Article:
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Sarkozy and Merkel pledge unity

©

Latest update : 2008-06-09

French President Nicolas Sarkozy and German Chancellor Angela Merkel pledged to support each other on illegal immigration when France takes over the EU presidency in July, though differences remain between the two over CO2 vehicle emissions.

German Chancellor Angela Merkel and French President Nicolas Sarkozy pledged unity Monday as they held talks aimed at resolving deep-seated divisions between their countries.
  
"France has come to tell you that we need Germany," Sarkozy said as Merkel welcomed him in the baroque southern town of Straubing for a one-day summit.
  
He praised Merkel as the woman who pulled the European Union out of its constitutional crisis and helped to deliver the Lisbon Treaty on a new organisational framework for the 27-nation bloc.
  
"When Europe was deadlocked, it was Germany and Madame Merkel that unblocked the situation," Sarkozy said.
  
In turn, Merkel vowed to give France her fulsome backing when it takes over the rotating EU presidency in July.
  
"We are going to support France during its presidency of the EU."
  
In keeping with that pledge, French and German ministers said here they have agreed to cooperate on immigration -- an issue on which France plans to propose a sweeping new EU pact once it takes over the presidency.
  
The two sides said they would work together more closely to fight illegal immigration and lobby other EU members to refrain from giving residency status collectively to large groups of illegal immigrants.
  
The summit was also due to focus on energy, the environment and defence issues.
  
But there was scant hope of resolving a protracted dispute between Paris and Berlin over European plans to reduce carbon emissions from cars as part of plans to fight climate change.
  
The European Union wants to impose a carbon emissions limit of 120 grammes per kilometre on all new EU cars by 2012 as part of efforts to fight climate change.
  
Merkel's government strongly oppose the plans as vehicles made by cornerstone German firms like BMW, Daimler and Porsche tend to be larger, luxury vehicles with greater emissions.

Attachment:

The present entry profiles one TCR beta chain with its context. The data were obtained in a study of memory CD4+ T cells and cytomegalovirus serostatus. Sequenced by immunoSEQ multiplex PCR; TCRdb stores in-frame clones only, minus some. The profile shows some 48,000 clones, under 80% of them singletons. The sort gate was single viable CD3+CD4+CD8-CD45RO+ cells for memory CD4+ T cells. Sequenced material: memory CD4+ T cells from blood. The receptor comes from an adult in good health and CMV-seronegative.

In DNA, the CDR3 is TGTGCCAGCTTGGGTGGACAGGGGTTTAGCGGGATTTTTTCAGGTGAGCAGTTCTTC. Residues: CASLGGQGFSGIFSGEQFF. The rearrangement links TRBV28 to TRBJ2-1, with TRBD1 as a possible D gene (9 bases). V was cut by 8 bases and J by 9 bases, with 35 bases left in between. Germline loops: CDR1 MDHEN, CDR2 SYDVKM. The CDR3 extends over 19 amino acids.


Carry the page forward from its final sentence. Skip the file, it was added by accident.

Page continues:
France however backs the legislation as leading French carmakers such as Peugeot and Renault tend to build smaller cars that pollute less.
  
A German government spokesman said Friday reports that the row has been resolved were unfounded and described ongoing negotiations as "difficult and complicated in detail."
  
The issue is one of several that have strained ties between Merkel and Sarkozy since he took office last year and include their row over his proposal for a union of Mediterranean nations.
  
Merkel saw it as a bid to sideline Berlin and Sarkozy finally promised to open it to all European nations. But observers say a summit on the project in July will show whether the compromise is holding.
  
Another contentious point Monday could be Sarkozy's recent proposal to cap value-added tax on oil across the European Union to help countries deal with the soaring oil price. It drew a cool response from Merkel.
  
"I support the proposal that we act together," she said.
  
"But it of course depends on the exact measures being mooted. We should see whether we can agree on something that addresses our goal."
  
But the chancellor has sought to put a brave face on disputes past and present as she hosts Sarkozy in what will be their last summit before France assumes the EU presidency next month.
  
In an interview published Monday in the local Straubinger Tagblatt she vowed to help France deal with thorny issues such as climate protection and European Union institutional reform, which will be tested this week as Ireland holds a referendum on the Lisbon Treaty.
  
"We have managed to solve all the problems that have arisen and make progress," she said.
  
"The Mediterranean Union is a good example of how we managed to make good use of the French-German motor in the interest of the EU."

Date created : 2008-06-09

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